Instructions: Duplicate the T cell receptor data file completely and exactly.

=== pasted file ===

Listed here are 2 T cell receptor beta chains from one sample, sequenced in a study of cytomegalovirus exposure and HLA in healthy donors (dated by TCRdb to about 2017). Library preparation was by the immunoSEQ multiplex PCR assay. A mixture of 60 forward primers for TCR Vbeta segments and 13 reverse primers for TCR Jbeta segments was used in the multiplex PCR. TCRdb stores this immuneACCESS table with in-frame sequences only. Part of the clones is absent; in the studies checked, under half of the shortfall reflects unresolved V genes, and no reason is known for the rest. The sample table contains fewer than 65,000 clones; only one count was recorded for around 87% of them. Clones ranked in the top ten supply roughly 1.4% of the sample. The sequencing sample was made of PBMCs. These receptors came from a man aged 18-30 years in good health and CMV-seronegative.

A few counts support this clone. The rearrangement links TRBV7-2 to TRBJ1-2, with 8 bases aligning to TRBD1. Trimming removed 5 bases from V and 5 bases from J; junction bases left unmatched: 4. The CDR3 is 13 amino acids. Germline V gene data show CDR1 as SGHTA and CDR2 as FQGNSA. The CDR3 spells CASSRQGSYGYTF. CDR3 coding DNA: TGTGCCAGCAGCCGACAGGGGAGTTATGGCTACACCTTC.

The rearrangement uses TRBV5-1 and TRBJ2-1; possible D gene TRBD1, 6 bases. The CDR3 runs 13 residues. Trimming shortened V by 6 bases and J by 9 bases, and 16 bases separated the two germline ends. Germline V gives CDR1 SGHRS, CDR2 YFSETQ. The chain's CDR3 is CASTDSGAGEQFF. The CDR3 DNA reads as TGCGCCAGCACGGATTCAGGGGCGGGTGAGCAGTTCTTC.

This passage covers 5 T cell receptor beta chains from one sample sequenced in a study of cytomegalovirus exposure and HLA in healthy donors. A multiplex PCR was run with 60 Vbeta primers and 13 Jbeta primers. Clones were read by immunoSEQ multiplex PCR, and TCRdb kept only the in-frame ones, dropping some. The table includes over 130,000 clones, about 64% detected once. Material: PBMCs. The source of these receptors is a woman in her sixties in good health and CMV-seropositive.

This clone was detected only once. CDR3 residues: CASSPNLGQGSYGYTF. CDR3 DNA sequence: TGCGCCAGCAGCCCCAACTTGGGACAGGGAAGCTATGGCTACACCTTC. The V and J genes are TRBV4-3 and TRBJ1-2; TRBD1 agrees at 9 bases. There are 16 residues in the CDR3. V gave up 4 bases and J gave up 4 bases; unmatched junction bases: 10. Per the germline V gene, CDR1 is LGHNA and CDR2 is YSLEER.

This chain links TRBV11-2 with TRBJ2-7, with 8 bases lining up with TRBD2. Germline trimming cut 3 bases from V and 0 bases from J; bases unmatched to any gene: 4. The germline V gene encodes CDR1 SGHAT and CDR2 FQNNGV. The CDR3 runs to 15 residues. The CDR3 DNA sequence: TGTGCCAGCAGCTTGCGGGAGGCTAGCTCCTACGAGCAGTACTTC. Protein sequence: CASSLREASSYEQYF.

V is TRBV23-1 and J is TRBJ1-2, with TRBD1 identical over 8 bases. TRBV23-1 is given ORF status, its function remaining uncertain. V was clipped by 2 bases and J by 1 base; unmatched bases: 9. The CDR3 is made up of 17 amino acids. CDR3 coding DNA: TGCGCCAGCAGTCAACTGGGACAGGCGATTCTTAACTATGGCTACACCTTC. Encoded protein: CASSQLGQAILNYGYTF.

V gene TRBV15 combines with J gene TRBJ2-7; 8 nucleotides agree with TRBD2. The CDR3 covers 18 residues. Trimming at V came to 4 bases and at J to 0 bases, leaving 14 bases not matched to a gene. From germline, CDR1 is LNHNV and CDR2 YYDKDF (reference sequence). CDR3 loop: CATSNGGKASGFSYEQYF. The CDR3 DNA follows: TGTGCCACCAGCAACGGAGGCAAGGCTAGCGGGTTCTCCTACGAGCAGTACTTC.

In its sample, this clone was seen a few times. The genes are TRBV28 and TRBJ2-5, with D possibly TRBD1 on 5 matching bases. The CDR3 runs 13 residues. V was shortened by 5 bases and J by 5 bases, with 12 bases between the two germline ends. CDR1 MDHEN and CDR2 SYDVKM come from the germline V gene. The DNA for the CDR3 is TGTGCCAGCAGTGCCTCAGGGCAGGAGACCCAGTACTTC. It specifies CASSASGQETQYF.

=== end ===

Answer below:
Listed here are 2 T cell receptor beta chains from one sample, sequenced in a study of cytomegalovirus exposure and HLA in healthy donors (dated by TCRdb to about 2017). Library preparation was by the immunoSEQ multiplex PCR assay. A mixture of 60 forward primers for TCR Vbeta segments and 13 reverse primers for TCR Jbeta segments was used in the multiplex PCR. TCRdb stores this immuneACCESS table with in-frame sequences only. Part of the clones is absent; in the studies checked, under half of the shortfall reflects unresolved V genes, and no reason is known for the rest. The sample table contains fewer than 65,000 clones; only one count was recorded for around 87% of them. Clones ranked in the top ten supply roughly 1.4% of the sample. The sequencing sample was made of PBMCs. These receptors came from a man aged 18-30 years in good health and CMV-seronegative.

A few counts support this clone. The rearrangement links TRBV7-2 to TRBJ1-2, with 8 bases aligning to TRBD1. Trimming removed 5 bases from V and 5 bases from J; junction bases left unmatched: 4. The CDR3 is 13 amino acids. Germline V gene data show CDR1 as SGHTA and CDR2 as FQGNSA. The CDR3 spells CASSRQGSYGYTF. CDR3 coding DNA: TGTGCCAGCAGCCGACAGGGGAGTTATGGCTACACCTTC.

The rearrangement uses TRBV5-1 and TRBJ2-1; possible D gene TRBD1, 6 bases. The CDR3 runs 13 residues. Trimming shortened V by 6 bases and J by 9 bases, and 16 bases separated the two germline ends. Germline V gives CDR1 SGHRS, CDR2 YFSETQ. The chain's CDR3 is CASTDSGAGEQFF. The CDR3 DNA reads as TGCGCCAGCACGGATTCAGGGGCGGGTGAGCAGTTCTTC.

This passage covers 5 T cell receptor beta chains from one sample sequenced in a study of cytomegalovirus exposure and HLA in healthy donors. A multiplex PCR was run with 60 Vbeta primers and 13 Jbeta primers. Clones were read by immunoSEQ multiplex PCR, and TCRdb kept only the in-frame ones, dropping some. The table includes over 130,000 clones, about 64% detected once. Material: PBMCs. The source of these receptors is a woman in her sixties in good health and CMV-seropositive.

This clone was detected only once. CDR3 residues: CASSPNLGQGSYGYTF. CDR3 DNA sequence: TGCGCCAGCAGCCCCAACTTGGGACAGGGAAGCTATGGCTACACCTTC. The V and J genes are TRBV4-3 and TRBJ1-2; TRBD1 agrees at 9 bases. There are 16 residues in the CDR3. V gave up 4 bases and J gave up 4 bases; unmatched junction bases: 10. Per the germline V gene, CDR1 is LGHNA and CDR2 is YSLEER.

This chain links TRBV11-2 with TRBJ2-7, with 8 bases lining up with TRBD2. Germline trimming cut 3 bases from V and 0 bases from J; bases unmatched to any gene: 4. The germline V gene encodes CDR1 SGHAT and CDR2 FQNNGV. The CDR3 runs to 15 residues. The CDR3 DNA sequence: TGTGCCAGCAGCTTGCGGGAGGCTAGCTCCTACGAGCAGTACTTC. Protein sequence: CASSLREASSYEQYF.

V is TRBV23-1 and J is TRBJ1-2, with TRBD1 identical over 8 bases. TRBV23-1 is given ORF status, its function remaining uncertain. V was clipped by 2 bases and J by 1 base; unmatched bases: 9. The CDR3 is made up of 17 amino acids. CDR3 coding DNA: TGCGCCAGCAGTCAACTGGGACAGGCGATTCTTAACTATGGCTACACCTTC. Encoded protein: CASSQLGQAILNYGYTF.

V gene TRBV15 combines with J gene TRBJ2-7; 8 nucleotides agree with TRBD2. The CDR3 covers 18 residues. Trimming at V came to 4 bases and at J to 0 bases, leaving 14 bases not matched to a gene. From germline, CDR1 is LNHNV and CDR2 YYDKDF (reference sequence). CDR3 loop: CATSNGGKASGFSYEQYF. The CDR3 DNA follows: TGTGCCACCAGCAACGGAGGCAAGGCTAGCGGGTTCTCCTACGAGCAGTACTTC.

In its sample, this clone was seen a few times. The genes are TRBV28 and TRBJ2-5, with D possibly TRBD1 on 5 matching bases. The CDR3 runs 13 residues. V was shortened by 5 bases and J by 5 bases, with 12 bases between the two germline ends. CDR1 MDHEN and CDR2 SYDVKM come from the germline V gene. The DNA for the CDR3 is TGTGCCAGCAGTGCCTCAGGGCAGGAGACCCAGTACTTC. It specifies CASSASGQETQYF.